"The primary critical problem of Jerry Lewis is whether he should be taken seriously at all. Where American critics and audiences see him as the banal equal of, say, Abbott and Costello, European critics and audiences see him as at least the equal of Jacques Tati and the rival in comic imagination of Chaplin, Keaton, Langdon and Lloyd. For the European critic, Lewis' comic strength is the comically accurate depiction of the American mentality--its brash, vulgar overzealousness. They see Americans' intellectual distaste for Lewis as a symptom of our discomfort at seeing such a nasty reflection of ourselves in Lewis's comic mirror."-The Comic Mind: Comedy and the Movies, Second Edition by Gerald Mast p,303

Growing up during the 70's, it was pretty impossible to avoid Jerry Lewis for any entertainment consumer. He had largely stopped making star movie vehicles by that time, but there were the reruns of his movies (as well as those of him and his former partner Dean Martin) on television seemingly all the time. He was still on many a talk show during this period (Mike Douglas, Johnny Carson, Tom name it) and I always thought he was at his funniest as a talk show guest. There was even a short-lived Jerry Lewis cartoon (Will the Real Jerry Lewis Please Sit Down!). And of course there was that annual Labor Day telethon for muscular dystrophy that Jerry hosted for decades.

Jerry Lewis IS The Ladies Man

For those wanting to sample Jerry as a 60's film auteur, The Ladies Man is a good place to start. The rather thin plot has Jerry swearing off girls after his sweetheart breaks his heart, only to find himself employed in an all female boarding house with dozens of beautiful women all about. But the plot doesn't really matter much here. It's about the gags. There is Jerry unsuccessfully trying to get comfortable in a bed, or trying to move something breakable (which he breaks of course), or trying to deal with all the peculiarities of the women of the house or the gag about him having to feed the house kitty, which is (spoiler!) actually a lion. The whole movie is framed around the boarding house, an elaborately built set which Lewis the director uses to great advantage. Lewis the performer is at his best here and if you don't like this one, Jerry may not be the guy for you.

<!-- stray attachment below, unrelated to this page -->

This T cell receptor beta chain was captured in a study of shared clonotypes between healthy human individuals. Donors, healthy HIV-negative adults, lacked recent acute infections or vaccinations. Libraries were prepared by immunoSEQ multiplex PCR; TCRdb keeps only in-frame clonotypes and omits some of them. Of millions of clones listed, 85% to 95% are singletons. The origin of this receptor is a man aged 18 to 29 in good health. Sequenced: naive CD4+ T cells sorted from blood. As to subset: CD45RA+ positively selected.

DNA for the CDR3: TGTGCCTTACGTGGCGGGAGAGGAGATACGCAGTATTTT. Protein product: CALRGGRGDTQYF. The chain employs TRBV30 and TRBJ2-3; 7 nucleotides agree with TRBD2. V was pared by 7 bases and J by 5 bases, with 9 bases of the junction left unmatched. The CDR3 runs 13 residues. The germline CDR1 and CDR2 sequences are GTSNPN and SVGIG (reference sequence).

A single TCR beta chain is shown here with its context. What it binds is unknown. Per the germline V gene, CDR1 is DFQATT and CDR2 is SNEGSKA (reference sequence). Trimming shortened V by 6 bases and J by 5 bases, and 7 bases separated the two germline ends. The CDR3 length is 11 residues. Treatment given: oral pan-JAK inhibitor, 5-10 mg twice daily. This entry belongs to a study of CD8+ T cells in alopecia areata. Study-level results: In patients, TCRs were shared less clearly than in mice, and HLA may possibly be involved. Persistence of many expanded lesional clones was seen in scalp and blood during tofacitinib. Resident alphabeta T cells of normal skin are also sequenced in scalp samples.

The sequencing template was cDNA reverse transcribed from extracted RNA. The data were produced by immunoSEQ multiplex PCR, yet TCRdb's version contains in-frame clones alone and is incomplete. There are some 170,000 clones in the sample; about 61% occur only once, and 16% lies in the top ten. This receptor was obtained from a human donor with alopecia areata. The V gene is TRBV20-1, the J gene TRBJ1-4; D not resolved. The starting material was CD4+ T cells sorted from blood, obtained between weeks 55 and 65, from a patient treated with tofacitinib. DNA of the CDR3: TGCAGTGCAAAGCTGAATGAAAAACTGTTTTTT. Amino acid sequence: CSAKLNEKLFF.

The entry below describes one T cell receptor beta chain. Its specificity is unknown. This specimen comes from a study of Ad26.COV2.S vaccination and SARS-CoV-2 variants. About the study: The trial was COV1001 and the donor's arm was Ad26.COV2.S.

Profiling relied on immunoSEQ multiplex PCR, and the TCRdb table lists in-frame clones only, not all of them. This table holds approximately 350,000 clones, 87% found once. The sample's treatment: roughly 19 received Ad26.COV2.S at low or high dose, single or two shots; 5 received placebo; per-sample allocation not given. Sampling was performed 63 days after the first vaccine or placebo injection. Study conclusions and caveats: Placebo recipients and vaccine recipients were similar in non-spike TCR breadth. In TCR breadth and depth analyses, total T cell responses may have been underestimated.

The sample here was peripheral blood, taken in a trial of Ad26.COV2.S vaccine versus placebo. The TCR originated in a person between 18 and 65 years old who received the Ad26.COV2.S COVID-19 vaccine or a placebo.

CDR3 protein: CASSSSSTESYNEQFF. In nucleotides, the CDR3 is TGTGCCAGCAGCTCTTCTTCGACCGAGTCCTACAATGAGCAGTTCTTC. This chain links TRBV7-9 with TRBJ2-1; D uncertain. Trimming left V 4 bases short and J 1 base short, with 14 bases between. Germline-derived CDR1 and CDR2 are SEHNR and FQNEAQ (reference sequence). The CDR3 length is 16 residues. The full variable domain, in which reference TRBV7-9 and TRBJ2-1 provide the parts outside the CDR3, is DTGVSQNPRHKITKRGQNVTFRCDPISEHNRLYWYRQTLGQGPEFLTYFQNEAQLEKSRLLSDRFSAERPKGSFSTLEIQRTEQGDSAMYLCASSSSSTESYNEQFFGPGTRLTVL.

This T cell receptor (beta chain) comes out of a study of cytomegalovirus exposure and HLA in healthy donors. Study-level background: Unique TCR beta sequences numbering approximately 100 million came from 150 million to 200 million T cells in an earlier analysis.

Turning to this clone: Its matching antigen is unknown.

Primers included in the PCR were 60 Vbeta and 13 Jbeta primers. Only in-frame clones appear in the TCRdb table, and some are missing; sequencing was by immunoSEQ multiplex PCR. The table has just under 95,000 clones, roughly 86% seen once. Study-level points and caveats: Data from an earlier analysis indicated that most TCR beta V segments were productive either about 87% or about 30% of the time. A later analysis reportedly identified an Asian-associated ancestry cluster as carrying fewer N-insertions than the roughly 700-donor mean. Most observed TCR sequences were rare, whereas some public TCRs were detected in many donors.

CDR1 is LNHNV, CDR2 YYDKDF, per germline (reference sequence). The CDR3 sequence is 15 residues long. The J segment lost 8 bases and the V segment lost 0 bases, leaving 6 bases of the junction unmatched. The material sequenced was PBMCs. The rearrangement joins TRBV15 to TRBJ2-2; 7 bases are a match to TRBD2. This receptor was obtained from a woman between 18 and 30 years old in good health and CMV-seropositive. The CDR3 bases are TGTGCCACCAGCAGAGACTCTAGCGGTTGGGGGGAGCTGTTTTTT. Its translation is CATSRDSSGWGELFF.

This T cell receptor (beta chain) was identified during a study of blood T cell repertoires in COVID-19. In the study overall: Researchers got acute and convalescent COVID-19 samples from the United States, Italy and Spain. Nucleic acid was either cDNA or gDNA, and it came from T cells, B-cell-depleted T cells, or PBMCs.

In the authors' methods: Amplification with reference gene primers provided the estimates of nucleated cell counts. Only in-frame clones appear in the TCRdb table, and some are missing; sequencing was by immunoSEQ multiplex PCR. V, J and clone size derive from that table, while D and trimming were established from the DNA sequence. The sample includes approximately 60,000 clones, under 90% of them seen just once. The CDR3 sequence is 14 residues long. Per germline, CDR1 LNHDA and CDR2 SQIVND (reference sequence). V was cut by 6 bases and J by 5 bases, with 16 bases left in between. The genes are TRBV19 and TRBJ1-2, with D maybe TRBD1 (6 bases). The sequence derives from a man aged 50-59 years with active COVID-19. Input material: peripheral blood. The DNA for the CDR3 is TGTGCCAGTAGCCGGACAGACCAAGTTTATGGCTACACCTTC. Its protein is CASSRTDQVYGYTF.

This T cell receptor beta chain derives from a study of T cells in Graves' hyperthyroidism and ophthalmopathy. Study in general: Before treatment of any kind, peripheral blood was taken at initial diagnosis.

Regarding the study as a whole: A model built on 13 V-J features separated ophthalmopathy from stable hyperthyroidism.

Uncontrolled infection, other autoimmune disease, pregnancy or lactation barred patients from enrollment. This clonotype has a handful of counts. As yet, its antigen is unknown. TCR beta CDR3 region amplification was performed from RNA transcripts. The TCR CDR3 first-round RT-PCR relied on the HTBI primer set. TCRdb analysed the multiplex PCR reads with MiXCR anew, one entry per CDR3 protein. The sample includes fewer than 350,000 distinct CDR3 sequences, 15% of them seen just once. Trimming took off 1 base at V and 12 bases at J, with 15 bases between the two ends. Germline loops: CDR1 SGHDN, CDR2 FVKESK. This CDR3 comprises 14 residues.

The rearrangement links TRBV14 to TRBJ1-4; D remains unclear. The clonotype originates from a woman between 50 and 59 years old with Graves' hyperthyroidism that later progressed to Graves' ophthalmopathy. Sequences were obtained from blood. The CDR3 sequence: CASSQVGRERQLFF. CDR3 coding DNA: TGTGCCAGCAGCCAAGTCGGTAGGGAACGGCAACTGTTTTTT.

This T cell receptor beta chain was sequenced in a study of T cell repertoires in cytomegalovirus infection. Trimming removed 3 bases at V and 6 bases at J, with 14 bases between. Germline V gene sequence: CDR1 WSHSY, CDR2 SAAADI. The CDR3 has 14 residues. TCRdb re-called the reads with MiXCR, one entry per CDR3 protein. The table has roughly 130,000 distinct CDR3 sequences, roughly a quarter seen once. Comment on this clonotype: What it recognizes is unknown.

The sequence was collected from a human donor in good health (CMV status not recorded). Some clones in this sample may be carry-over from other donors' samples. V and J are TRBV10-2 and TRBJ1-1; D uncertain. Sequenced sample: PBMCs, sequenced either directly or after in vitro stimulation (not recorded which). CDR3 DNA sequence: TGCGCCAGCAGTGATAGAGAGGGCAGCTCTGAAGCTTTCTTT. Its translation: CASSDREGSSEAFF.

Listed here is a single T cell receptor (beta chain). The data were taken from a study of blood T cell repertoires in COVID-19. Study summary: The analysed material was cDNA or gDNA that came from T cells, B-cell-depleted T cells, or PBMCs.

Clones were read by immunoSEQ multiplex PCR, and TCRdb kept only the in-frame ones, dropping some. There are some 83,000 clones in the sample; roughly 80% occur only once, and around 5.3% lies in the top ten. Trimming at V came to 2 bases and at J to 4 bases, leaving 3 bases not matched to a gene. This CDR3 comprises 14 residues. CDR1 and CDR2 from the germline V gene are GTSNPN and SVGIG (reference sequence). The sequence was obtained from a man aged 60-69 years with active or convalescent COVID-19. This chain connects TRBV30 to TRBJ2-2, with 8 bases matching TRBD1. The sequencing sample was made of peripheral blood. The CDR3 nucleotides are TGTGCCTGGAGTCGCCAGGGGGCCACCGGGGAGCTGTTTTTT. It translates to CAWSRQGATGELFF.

Jerry Lewis IS The Nutty Professor

The Nutty Professor is probably Jerry's most famous role. Lewis plays the buck-toothed and nerdy Julius Kelp, who concocts a serum that turns him into the suave, if not obnoxious in his own way, Buddy Love, who many have thought (though Jerry dismissed the idea) was really Jerry's depiction of his former partner Dean Martin. Jerry plays the socially awkward Kelp and the obnoxious Love to the hilt. At least one critic (alternative Oscar author Danny Peary) thought he should have won the Academy Award for that year! Once again, if you don't like Jerry in this movie, he's definitely isn't the guy for you!

Now if I could just get my hands n a copy of The Day the Clown Cried!

Thanks for the memories, Jerry...or maybe I'll just shout out in a Lewis voice, "NICE LADY!"